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Search Results: 1 - 10 of 297503 matches for " Riette J Brits "
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sRAGE in diabetic and non-diabetic critically ill patients: effects of intensive insulin therapy
Yaseen M Arabi, Mohammed Dehbi, Asgar H Rishu, Engin Baturcam, Salim H Kahoul, Riette J Brits, Brintha Naidu, Abderrezak Bouchama
Critical Care , 2011, DOI: 10.1186/cc10420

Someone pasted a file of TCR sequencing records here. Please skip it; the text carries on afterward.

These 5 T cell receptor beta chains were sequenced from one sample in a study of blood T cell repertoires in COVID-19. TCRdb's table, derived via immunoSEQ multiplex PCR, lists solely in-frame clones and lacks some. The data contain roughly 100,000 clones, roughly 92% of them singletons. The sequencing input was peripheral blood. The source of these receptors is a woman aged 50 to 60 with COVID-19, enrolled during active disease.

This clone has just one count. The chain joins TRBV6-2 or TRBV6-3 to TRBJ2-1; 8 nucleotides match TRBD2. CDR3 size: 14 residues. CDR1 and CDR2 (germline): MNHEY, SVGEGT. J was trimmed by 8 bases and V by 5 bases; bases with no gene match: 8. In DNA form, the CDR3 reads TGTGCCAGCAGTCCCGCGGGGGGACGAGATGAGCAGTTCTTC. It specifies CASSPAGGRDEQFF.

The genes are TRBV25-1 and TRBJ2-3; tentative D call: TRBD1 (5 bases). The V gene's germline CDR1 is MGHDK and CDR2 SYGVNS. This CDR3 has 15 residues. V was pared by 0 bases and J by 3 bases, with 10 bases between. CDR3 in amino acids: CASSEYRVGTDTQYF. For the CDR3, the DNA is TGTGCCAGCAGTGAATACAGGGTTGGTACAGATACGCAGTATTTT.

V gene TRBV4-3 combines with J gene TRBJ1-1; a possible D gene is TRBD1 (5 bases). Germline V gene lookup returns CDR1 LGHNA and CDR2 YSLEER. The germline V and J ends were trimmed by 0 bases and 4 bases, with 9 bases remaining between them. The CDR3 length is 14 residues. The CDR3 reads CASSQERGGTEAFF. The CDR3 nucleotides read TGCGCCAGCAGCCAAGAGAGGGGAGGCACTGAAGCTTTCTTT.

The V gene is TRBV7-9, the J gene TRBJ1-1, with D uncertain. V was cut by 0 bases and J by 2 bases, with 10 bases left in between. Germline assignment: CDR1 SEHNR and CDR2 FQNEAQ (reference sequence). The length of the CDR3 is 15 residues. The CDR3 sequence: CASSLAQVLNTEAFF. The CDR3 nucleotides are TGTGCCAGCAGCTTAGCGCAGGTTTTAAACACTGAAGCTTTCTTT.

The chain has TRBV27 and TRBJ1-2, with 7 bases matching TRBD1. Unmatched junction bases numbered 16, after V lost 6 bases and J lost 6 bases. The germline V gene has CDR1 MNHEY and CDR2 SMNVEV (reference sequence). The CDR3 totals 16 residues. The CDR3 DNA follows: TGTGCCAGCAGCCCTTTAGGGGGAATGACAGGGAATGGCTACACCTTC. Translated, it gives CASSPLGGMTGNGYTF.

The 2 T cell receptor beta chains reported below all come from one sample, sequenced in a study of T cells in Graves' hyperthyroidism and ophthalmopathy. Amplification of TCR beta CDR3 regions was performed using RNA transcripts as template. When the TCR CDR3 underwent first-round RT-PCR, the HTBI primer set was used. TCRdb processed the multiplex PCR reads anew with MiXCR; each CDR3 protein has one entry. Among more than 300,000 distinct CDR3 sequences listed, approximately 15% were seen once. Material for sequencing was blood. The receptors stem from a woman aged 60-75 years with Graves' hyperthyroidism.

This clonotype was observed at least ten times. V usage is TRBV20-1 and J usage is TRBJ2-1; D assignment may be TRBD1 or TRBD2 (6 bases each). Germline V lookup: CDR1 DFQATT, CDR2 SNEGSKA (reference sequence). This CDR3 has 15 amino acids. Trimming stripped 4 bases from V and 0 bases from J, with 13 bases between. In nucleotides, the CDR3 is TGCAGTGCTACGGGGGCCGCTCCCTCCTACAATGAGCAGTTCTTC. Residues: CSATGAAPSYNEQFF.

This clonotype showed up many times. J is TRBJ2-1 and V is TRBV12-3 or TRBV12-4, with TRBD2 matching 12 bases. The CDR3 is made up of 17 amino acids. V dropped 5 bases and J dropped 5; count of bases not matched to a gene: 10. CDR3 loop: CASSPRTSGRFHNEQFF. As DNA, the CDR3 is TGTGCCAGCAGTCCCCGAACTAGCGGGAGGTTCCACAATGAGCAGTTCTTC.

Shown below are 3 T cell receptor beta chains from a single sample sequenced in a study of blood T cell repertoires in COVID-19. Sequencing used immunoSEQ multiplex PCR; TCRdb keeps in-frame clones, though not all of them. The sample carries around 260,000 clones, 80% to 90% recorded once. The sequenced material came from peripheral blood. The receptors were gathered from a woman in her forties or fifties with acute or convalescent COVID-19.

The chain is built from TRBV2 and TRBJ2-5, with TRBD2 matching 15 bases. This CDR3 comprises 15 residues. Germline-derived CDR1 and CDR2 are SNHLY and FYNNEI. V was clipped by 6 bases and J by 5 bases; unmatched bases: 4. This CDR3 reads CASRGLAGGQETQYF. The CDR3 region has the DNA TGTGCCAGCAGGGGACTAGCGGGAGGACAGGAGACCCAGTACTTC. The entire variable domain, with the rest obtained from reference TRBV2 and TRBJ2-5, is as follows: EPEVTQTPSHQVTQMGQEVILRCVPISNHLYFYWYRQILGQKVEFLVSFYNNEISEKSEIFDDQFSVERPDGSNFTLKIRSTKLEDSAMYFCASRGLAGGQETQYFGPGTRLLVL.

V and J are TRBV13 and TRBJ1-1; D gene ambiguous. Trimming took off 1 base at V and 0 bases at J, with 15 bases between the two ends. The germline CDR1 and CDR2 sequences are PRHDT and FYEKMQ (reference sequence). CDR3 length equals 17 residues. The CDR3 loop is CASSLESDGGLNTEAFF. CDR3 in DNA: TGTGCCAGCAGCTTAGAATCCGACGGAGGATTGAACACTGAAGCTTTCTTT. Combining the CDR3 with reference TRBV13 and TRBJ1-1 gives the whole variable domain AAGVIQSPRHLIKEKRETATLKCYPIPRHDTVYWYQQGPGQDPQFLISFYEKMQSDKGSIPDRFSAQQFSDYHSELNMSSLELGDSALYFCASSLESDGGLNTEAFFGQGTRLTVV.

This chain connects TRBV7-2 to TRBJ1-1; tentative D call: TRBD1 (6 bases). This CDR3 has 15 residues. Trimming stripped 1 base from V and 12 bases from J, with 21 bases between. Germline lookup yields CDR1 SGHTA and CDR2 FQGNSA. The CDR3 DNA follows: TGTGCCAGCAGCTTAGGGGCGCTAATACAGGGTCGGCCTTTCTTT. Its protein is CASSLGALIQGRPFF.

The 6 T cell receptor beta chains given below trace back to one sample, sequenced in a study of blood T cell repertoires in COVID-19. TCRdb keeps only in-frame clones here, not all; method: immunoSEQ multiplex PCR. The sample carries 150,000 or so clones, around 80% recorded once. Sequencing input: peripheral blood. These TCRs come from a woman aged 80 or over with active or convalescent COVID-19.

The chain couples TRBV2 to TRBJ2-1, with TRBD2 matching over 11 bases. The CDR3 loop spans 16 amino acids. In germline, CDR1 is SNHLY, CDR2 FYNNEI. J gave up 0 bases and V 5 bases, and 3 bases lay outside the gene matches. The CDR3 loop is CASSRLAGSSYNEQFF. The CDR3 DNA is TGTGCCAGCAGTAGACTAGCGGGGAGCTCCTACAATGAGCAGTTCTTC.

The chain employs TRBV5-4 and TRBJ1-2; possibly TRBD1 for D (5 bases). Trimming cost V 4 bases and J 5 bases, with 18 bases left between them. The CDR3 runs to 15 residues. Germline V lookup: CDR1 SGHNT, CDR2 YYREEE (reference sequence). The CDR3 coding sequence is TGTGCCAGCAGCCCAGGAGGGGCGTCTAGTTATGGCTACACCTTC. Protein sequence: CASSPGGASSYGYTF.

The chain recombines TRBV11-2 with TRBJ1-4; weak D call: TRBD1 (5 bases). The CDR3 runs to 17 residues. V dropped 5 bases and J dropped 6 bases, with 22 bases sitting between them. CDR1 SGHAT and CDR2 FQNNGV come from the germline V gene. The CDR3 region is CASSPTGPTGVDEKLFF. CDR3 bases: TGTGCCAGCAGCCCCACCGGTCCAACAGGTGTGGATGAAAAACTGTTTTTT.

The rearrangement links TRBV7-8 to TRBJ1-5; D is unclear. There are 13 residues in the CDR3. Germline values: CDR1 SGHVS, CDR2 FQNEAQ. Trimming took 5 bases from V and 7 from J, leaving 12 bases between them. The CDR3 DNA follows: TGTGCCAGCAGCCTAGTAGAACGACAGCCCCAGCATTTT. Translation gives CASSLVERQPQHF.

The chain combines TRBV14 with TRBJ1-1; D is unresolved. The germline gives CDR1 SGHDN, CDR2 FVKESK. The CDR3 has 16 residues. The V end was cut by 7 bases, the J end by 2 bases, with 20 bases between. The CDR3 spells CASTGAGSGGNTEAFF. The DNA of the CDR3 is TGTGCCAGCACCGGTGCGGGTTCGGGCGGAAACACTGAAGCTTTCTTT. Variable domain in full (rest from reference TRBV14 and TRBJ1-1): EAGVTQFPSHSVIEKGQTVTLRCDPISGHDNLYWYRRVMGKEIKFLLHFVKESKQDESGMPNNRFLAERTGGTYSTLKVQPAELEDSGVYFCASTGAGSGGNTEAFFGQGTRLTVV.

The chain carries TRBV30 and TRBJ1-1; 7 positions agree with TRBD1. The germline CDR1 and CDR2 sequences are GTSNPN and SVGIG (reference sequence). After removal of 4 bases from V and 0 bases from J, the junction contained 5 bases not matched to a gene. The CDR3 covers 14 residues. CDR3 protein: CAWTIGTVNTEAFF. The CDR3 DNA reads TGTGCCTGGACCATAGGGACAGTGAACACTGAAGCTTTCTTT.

Abstract: A predesigned analysis was conducted of prospectively collected samples from 76 hyperglycemic critically ill patients (33 type-2 diabetes, 43 non-diabetes) aged ≥18 years with blood glucose of > 6.1 mmol/L enrolled in a randomized controlled trial comparing intensive insulin therapy with conventional insulin therapy. sRAGE and its ligand HMGB-1 together with IL-6, and soluble thrombomodulin (as markers of inflammation and endothelial cell injury, respectively) were evaluated in ICU, at Days 1, 3, 5 and 7. Plasma samples from 18 healthy subjects were used as controls.Both diabetic and non-diabetic hyperglycemic patients showed increased plasma sRAGE, HMGB-1 and soluble thrombomodulin levels at the time of admission to ICU. Plasma IL-6 concentration was only increased in non-diabetic patients. Plasma levels of sRAGE were higher in diabetic compared with non-diabetic patients. Intensive insulin therapy resulted in a significant decrease of sRAGE and thrombomodulin at Day 7, in diabetic but not in non-diabetic patients. Circulating sRAGE levels correlated positively with IL-6 and soluble thrombomodulin levels and inversely with HMGB-1. Multivariate regression analysis demonstrated that sRAGE remains independently correlated with HMGB-1 only in diabetic patients. Neither sRAGE nor any inflammatory markers are associated with mortality.These findings support the hypothesis that sRAGE release, time-course and response to intensive insulin therapy differ between hyperglycemic diabetic and non-diabetic critically ill patients. Whether this difference underlies the dissimilarity in clinical outcome of hyperglycemia in these two conditions warrants further studies.Hyperglycemia represents an important independent risk factor for morbidity and mortality in critically ill patients admitted to ICU [1,2]. Accordingly, the benefit of strict control of blood sugar with intensive insulin therapy (IIT) versus conventional insulin therapy (CIT) has been greatly debated with some studie